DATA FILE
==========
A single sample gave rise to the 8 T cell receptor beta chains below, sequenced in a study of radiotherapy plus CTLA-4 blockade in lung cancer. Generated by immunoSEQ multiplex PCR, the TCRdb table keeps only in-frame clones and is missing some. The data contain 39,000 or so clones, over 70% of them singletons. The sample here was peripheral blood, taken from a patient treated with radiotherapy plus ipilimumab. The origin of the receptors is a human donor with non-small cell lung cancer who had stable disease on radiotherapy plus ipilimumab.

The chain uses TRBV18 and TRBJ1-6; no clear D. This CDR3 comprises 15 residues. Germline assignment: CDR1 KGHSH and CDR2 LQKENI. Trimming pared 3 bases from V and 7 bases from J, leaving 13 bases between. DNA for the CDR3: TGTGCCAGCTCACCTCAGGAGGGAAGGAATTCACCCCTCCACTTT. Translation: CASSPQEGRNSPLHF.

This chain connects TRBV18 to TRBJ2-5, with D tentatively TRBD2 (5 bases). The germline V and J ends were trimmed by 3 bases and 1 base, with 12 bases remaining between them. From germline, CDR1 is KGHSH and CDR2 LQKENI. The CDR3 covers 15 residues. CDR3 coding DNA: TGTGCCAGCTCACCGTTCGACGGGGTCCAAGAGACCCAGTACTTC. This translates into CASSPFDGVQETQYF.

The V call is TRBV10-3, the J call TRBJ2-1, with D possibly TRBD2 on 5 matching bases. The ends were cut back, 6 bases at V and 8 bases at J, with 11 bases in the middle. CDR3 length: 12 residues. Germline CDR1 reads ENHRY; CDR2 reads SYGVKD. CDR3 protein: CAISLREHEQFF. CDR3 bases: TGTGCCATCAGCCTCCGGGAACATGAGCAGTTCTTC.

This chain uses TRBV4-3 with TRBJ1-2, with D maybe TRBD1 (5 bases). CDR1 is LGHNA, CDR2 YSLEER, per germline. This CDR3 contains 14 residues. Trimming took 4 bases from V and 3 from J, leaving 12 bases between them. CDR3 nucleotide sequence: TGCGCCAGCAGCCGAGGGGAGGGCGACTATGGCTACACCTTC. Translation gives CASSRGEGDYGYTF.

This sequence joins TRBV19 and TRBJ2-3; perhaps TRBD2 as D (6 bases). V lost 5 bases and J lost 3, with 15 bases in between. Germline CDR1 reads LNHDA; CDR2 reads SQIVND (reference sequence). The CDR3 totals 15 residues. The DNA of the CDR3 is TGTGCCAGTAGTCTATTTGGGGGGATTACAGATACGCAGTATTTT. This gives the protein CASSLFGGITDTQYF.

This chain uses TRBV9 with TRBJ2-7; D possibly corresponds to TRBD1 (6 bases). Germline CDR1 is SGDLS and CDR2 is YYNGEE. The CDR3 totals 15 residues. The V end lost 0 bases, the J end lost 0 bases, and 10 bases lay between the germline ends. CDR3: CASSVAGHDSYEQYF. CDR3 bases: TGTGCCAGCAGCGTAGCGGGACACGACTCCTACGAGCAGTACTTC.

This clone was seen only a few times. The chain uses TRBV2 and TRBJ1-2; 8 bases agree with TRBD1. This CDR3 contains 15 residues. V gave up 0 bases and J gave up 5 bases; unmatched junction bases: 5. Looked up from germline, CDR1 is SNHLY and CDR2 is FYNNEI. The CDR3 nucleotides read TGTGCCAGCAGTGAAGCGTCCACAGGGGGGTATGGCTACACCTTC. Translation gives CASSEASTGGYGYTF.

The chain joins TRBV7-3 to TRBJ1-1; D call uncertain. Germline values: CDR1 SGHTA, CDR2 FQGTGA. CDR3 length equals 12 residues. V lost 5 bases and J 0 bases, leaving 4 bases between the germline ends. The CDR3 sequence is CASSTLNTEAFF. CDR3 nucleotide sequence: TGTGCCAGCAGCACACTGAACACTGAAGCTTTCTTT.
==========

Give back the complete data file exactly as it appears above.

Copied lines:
A single sample gave rise to the 8 T cell receptor beta chains below, sequenced in a study of radiotherapy plus CTLA-4 blockade in lung cancer. Generated by immunoSEQ multiplex PCR, the TCRdb table keeps only in-frame clones and is missing some. The data contain 39,000 or so clones, over 70% of them singletons. The sample here was peripheral blood, taken from a patient treated with radiotherapy plus ipilimumab. The origin of the receptors is a human donor with non-small cell lung cancer who had stable disease on radiotherapy plus ipilimumab.

The chain uses TRBV18 and TRBJ1-6; no clear D. This CDR3 comprises 15 residues. Germline assignment: CDR1 KGHSH and CDR2 LQKENI. Trimming pared 3 bases from V and 7 bases from J, leaving 13 bases between. DNA for the CDR3: TGTGCCAGCTCACCTCAGGAGGGAAGGAATTCACCCCTCCACTTT. Translation: CASSPQEGRNSPLHF.

This chain connects TRBV18 to TRBJ2-5, with D tentatively TRBD2 (5 bases). The germline V and J ends were trimmed by 3 bases and 1 base, with 12 bases remaining between them. From germline, CDR1 is KGHSH and CDR2 LQKENI. The CDR3 covers 15 residues. CDR3 coding DNA: TGTGCCAGCTCACCGTTCGACGGGGTCCAAGAGACCCAGTACTTC. This translates into CASSPFDGVQETQYF.

The V call is TRBV10-3, the J call TRBJ2-1, with D possibly TRBD2 on 5 matching bases. The ends were cut back, 6 bases at V and 8 bases at J, with 11 bases in the middle. CDR3 length: 12 residues. Germline CDR1 reads ENHRY; CDR2 reads SYGVKD. CDR3 protein: CAISLREHEQFF. CDR3 bases: TGTGCCATCAGCCTCCGGGAACATGAGCAGTTCTTC.

This chain uses TRBV4-3 with TRBJ1-2, with D maybe TRBD1 (5 bases). CDR1 is LGHNA, CDR2 YSLEER, per germline. This CDR3 contains 14 residues. Trimming took 4 bases from V and 3 from J, leaving 12 bases between them. CDR3 nucleotide sequence: TGCGCCAGCAGCCGAGGGGAGGGCGACTATGGCTACACCTTC. Translation gives CASSRGEGDYGYTF.

This sequence joins TRBV19 and TRBJ2-3; perhaps TRBD2 as D (6 bases). V lost 5 bases and J lost 3, with 15 bases in between. Germline CDR1 reads LNHDA; CDR2 reads SQIVND (reference sequence). The CDR3 totals 15 residues. The DNA of the CDR3 is TGTGCCAGTAGTCTATTTGGGGGGATTACAGATACGCAGTATTTT. This gives the protein CASSLFGGITDTQYF.

This chain uses TRBV9 with TRBJ2-7; D possibly corresponds to TRBD1 (6 bases). Germline CDR1 is SGDLS and CDR2 is YYNGEE. The CDR3 totals 15 residues. The V end lost 0 bases, the J end lost 0 bases, and 10 bases lay between the germline ends. CDR3: CASSVAGHDSYEQYF. CDR3 bases: TGTGCCAGCAGCGTAGCGGGACACGACTCCTACGAGCAGTACTTC.

This clone was seen only a few times. The chain uses TRBV2 and TRBJ1-2; 8 bases agree with TRBD1. This CDR3 contains 15 residues. V gave up 0 bases and J gave up 5 bases; unmatched junction bases: 5. Looked up from germline, CDR1 is SNHLY and CDR2 is FYNNEI. The CDR3 nucleotides read TGTGCCAGCAGTGAAGCGTCCACAGGGGGGTATGGCTACACCTTC. Translation gives CASSEASTGGYGYTF.

The chain joins TRBV7-3 to TRBJ1-1; D call uncertain. Germline values: CDR1 SGHTA, CDR2 FQGTGA. CDR3 length equals 12 residues. V lost 5 bases and J 0 bases, leaving 4 bases between the germline ends. The CDR3 sequence is CASSTLNTEAFF. CDR3 nucleotide sequence: TGTGCCAGCAGCACACTGAACACTGAAGCTTTCTTT.